Happy Thanksgiving to All.
My intention was to come over here and talk about what’s happening in Ferguson.
I’ve started at least ten different sentences, and everything I write sounds scattered.
Please know that the city is not on fire. Please know that although the media might think that fires make for sexy television, the arson (and the looting) is just a small part of the big (mostly peaceful) picture.
This morning I sat down with Harper and said, “Today you’ll be talking about Ferguson at school, and a lot of the kids will simply repeat the things they’ve heard their parents say, and sometimes those things are very insensitive. Just know that about ten years ago I was feeling angry and hopeless and tired, and I picked up an ottoman and threw it across the room. I then kicked that ottoman and I started crying and it didn’t really help anything, but I was way past trying to control myself. I can only assume that the people in Ferguson who are looting and setting buildings and cars on fire are feeling that same mixture of anger and hopelessness and fatigue. It doesn’t make destruction okay, but we will never say that they’re bad people. They have had enough. A lot of people have had enough. I’ve had enough. And what will come out of Ferguson will hopefully be amazing. Because we all need amazing. We all need a lot of amazing.”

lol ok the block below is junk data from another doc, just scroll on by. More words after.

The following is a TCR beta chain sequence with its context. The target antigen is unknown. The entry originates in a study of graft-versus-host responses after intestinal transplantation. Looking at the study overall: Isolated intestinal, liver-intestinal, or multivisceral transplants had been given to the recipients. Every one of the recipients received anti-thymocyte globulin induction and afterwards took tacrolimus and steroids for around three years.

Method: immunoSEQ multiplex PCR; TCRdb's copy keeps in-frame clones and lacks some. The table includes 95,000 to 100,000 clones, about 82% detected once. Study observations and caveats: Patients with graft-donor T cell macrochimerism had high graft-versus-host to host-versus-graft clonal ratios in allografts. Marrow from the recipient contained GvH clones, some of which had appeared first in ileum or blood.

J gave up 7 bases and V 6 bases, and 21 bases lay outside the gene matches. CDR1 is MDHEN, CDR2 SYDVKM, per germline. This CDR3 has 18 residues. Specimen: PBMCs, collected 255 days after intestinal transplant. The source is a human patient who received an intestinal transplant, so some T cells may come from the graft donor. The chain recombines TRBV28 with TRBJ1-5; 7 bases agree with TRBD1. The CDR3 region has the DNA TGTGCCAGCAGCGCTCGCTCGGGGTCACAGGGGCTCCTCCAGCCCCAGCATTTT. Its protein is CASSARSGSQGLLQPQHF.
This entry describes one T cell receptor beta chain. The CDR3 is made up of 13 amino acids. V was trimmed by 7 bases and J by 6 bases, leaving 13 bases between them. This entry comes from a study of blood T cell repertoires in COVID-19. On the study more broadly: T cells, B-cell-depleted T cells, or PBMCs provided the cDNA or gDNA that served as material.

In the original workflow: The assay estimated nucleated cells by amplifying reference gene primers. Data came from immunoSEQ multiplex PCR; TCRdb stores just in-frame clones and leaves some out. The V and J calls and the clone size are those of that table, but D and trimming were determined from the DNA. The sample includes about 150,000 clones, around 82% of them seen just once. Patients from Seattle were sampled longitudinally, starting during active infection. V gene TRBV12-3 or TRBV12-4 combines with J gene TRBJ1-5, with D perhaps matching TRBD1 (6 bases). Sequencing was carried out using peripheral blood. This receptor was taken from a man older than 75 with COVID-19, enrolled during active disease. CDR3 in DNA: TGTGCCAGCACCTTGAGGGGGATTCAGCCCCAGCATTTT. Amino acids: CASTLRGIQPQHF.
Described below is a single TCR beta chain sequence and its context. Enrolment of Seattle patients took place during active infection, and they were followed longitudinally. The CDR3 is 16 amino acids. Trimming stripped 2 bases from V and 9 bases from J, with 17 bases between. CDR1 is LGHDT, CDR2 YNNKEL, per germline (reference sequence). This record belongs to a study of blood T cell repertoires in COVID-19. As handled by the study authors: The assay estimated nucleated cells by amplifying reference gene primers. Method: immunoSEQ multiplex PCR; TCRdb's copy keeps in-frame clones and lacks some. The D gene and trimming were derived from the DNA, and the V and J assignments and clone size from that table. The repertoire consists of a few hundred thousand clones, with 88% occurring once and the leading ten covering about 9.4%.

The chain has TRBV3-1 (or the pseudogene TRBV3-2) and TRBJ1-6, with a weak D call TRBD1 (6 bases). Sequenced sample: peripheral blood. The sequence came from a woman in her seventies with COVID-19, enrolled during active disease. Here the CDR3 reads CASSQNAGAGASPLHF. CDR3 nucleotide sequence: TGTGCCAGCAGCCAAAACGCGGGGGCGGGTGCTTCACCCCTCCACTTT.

I am a 44-year-old white woman. I have no idea what it’s like to be followed by a police officer while going for a run. I have no idea what it’s like to be a child who has learned to be fearful simply because of youth and blackness. When I go into a store, no one follows me. No one questions me when I flip out and stick a box of spaghetti into my coat pocket so I can get my phone out of my other pocket. I have never been treated differently because of the color of my skin, and because of that, I feel the urgent need to listen and learn.
When Harper got home from school today, she told me that a boy in her class started to talk about Michael Brown, and the teacher stopped him.
The teacher stopped him.
The African American population at the elementary school is 5%. (The school we attended last year has an African American population of 31%, and I miss that school more than words can say.) To me, it is unacceptable to pass on the opportunity to speak about Ferguson, especially at a school where most of the kids have no African American classmates or friends.
Listening and learning is good.
Dialogue is better.
A combination of the three is what we need to kick off our Amazing.